Born and raised in Basel, Rolf Zinkernagel studied at the Medical School of the University of Basel, obtaining his MD degree in 1968, and graduating to become a surgeon. In the Institute of Biochemistry of Lausanne he worked on immunity against infections. From 1973-75 at the Australian National University, Canberra, he made seminal observations with Peter Doherty on how cytotoxic T cells recognize virus infected cells in an infected host (Nobel Prize for Physiology or Medicine 1996). He moved to the Scripps Clinic and Research Foundation in La Jolla, USA from 1975 to 1979, where he studied T cell maturation and development of the T cell repertoire, which is dependent on transplantation antigen expression in the thymus. In 1980 he joined the Department of Pathology, University of Zurich, as an Associate Professor where, together with Hans Hengartner, he has been studying immune protection and immunopathology caused by virus infections. He retired from the University in Spring 2008.
Andreas Bergthaler studied veterinary medicine in Vienna followed by graduate and postgraduate research with Hans Hengartner and Rolf Zinkernagel at the University of Zurich and with Daniel Pinschewer at the University of Geneva in Switzerland. As a postdoctoral fellow he subsequently joined the laboratory of Alan Aderem at the Institute for Systems Biology in Seattle, USA. In 2011 he established his research group at the CeMM Research Center for Molecular Medicine of the Austrian Academy of Sciences. The Bergthaler laboratory pursues an integrative approach comprising infection models and tools of immunology, pathology and systems biology in order to dissect disease-relevant interactions between pathogens and the host. Systemic perspectives on the organism and organ level address fundamental questions of infection biology and shall contribute to reveal the molecular underpinnings of virus-induced immunopathologies and other inflammatory diseases. Andreas Bergthaler is the recipient of prestigious grants from the European Research Council (ERC) and the Austrian Science Fund (FWF) and has been awarded several scientific prizes including the Löffler-Frosch-Prize of the Society of Virology, the Georges-Köhler Prize of the German Society for Virology, the Seymour and Vivian Milstein Young Investigator Award of the International Cytokine and Interferon Society and the Austrian Infection Research Prize of the Austrian Society for Infectious Diseases and Tropical Medicine.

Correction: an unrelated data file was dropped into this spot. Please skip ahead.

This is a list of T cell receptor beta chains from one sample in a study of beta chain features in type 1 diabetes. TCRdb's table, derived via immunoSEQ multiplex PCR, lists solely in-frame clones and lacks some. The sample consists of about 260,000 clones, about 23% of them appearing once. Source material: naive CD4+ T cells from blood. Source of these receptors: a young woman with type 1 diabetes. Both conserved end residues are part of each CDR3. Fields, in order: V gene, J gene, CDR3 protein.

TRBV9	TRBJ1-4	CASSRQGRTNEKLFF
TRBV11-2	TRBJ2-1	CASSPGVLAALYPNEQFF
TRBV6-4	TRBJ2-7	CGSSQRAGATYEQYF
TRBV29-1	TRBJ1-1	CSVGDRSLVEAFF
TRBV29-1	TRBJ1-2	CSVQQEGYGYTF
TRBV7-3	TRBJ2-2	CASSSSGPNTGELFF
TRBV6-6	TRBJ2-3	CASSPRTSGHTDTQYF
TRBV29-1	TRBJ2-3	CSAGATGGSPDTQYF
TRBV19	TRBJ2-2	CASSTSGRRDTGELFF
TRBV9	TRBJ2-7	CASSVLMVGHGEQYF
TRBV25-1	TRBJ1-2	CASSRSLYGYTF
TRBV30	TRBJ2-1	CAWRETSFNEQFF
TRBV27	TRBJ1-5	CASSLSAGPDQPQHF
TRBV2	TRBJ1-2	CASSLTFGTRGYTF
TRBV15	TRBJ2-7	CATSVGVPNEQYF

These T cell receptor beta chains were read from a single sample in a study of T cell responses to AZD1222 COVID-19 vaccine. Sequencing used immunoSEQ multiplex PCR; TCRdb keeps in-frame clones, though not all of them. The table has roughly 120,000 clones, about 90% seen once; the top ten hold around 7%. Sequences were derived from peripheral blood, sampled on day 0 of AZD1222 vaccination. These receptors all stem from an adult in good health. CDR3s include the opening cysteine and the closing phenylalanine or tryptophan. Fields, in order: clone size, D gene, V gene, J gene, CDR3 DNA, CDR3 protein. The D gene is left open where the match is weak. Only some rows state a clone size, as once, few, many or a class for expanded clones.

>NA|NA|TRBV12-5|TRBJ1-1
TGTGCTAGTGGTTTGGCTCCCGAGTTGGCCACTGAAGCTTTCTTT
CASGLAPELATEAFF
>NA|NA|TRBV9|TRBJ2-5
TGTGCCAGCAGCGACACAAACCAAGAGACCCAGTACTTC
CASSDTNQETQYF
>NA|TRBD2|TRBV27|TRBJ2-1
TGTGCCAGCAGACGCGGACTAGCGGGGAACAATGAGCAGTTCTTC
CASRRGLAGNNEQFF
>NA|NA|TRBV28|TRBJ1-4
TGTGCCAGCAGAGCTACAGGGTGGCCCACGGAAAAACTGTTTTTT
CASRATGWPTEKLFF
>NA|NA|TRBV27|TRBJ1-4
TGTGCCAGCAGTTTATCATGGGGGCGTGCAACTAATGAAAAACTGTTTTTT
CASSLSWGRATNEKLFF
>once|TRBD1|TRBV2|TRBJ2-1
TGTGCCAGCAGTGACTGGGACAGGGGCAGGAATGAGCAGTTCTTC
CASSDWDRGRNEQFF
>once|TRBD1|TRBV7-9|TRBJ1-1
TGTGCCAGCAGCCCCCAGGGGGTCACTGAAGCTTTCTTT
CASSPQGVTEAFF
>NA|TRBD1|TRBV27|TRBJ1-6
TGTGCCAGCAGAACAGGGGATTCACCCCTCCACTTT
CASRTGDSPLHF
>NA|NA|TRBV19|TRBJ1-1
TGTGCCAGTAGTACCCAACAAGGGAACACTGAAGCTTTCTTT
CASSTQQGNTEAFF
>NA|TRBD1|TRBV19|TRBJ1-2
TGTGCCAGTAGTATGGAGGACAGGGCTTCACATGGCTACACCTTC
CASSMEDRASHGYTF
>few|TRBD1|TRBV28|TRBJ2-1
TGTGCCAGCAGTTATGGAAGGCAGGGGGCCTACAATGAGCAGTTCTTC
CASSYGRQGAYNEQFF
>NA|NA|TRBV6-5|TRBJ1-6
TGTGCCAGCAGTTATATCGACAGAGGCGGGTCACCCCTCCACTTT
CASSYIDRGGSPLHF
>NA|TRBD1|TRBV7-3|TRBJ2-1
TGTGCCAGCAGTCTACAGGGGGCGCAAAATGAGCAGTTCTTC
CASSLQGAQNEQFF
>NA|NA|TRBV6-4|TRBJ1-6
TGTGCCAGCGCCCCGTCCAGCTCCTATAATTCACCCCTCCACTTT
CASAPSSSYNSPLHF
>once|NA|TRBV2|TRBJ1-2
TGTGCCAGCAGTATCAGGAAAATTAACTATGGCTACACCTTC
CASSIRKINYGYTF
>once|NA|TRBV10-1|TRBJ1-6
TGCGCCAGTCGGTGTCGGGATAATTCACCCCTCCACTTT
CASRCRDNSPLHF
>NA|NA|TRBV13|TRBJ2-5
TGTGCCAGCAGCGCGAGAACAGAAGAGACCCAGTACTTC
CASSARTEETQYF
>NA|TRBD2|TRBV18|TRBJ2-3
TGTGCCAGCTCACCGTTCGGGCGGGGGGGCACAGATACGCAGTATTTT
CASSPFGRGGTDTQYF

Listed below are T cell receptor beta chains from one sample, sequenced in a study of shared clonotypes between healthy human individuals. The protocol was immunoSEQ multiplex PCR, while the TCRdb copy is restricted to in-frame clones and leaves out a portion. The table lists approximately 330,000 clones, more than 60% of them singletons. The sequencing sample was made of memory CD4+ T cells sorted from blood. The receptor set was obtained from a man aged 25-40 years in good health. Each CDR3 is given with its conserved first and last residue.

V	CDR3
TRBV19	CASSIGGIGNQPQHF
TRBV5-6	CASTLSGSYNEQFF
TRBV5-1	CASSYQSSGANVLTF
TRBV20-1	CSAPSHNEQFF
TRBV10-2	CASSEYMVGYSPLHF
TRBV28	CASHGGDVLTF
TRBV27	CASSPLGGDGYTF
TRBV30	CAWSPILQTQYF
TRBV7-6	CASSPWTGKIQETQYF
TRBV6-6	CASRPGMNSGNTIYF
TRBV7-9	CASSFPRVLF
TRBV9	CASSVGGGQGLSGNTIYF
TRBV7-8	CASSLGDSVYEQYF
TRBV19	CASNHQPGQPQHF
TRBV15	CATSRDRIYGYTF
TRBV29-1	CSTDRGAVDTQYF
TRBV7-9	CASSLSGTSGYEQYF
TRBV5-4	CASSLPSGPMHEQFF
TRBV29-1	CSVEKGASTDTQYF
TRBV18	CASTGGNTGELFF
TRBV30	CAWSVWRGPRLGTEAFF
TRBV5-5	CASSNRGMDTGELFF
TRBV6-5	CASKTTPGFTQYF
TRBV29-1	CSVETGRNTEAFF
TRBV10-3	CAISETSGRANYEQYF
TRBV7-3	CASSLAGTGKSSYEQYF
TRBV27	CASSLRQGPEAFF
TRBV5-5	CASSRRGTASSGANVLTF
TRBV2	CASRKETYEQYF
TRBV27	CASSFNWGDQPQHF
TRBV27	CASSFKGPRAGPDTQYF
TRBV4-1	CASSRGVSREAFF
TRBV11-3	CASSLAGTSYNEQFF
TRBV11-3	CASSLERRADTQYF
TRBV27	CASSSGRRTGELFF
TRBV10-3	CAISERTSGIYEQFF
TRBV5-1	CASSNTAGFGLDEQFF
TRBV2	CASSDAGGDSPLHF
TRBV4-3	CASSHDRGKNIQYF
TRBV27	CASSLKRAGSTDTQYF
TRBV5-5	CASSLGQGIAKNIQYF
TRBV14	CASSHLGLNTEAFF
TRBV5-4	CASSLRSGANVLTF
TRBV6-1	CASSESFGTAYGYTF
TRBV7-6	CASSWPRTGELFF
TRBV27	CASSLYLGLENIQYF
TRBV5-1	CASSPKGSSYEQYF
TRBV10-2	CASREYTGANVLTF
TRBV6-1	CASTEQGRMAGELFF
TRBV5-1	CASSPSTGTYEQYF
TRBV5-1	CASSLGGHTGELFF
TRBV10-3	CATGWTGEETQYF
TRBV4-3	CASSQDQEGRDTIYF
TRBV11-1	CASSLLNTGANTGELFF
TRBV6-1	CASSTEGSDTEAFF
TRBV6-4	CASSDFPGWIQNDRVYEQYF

Lukas Flatz is currently Senior Consultant at the Clinic for Dermatology and Group Leader at the Institute of Immunobiology, Kantonsspital St. Gallen, in St. Gallen, Switzerland. He studied at the medical school of the University of Berne and received both a Swiss medical degree and a medical doctorate in Berne. He was a member of the Swiss Board of exams in Dermatology and brings significant experience through his work at medical institutions. He co-founded ArenaVax AG and Hookipa Biotech AG and was awarded the Pfizer Prize in 2011, the Leenaards Junior Clinical Scientist in 2012, the Medic Prize in 2013 and the Swiss Skin Cancer Award in 2014. Lukas is also co-author of more than 25 publications and has reviewed a number of book chapters and case reports.
Daniel Pinschewer is founder and Chief Scientific Officer (CSO) of Hookipa and is responsible for enhancing Hookipa’s research capabilities. After graduating from the University of Zurich Medical School in 2000, he became a postdoctoral researcher. He specialized in molecular virology, working alongside Juan Carlos de la Torre (The Scripps Research Institute, USA), and in immunology with Rolf Zinkernagel and Hans Hengartner (University of Zurich, Switzerland). In 2007, he was appointed Associate Professor of Immunology at the University of Geneva Medical School and, in 2013, was recruited to the University of Basel, where he continues to serve as a Professor of Virology. Throughout his career he has been recognised for his contributions to the scientific community, including receiving awards from the European Research Council (ERC starting grant) and from the Swiss National Science Foundation (stipendiary professorship). National and international honors include; the Georges-Köhler-Prize of the German Society for Immunology, the Loeffler-Frosch-Prize of the Society for Virology, the Debiopharm Group Life Sciences Award, the Pfizer Research Prize, and the Prix Leenaards. Daniel’s research discoveries have formed the technological foundation on which Hookipa is founded.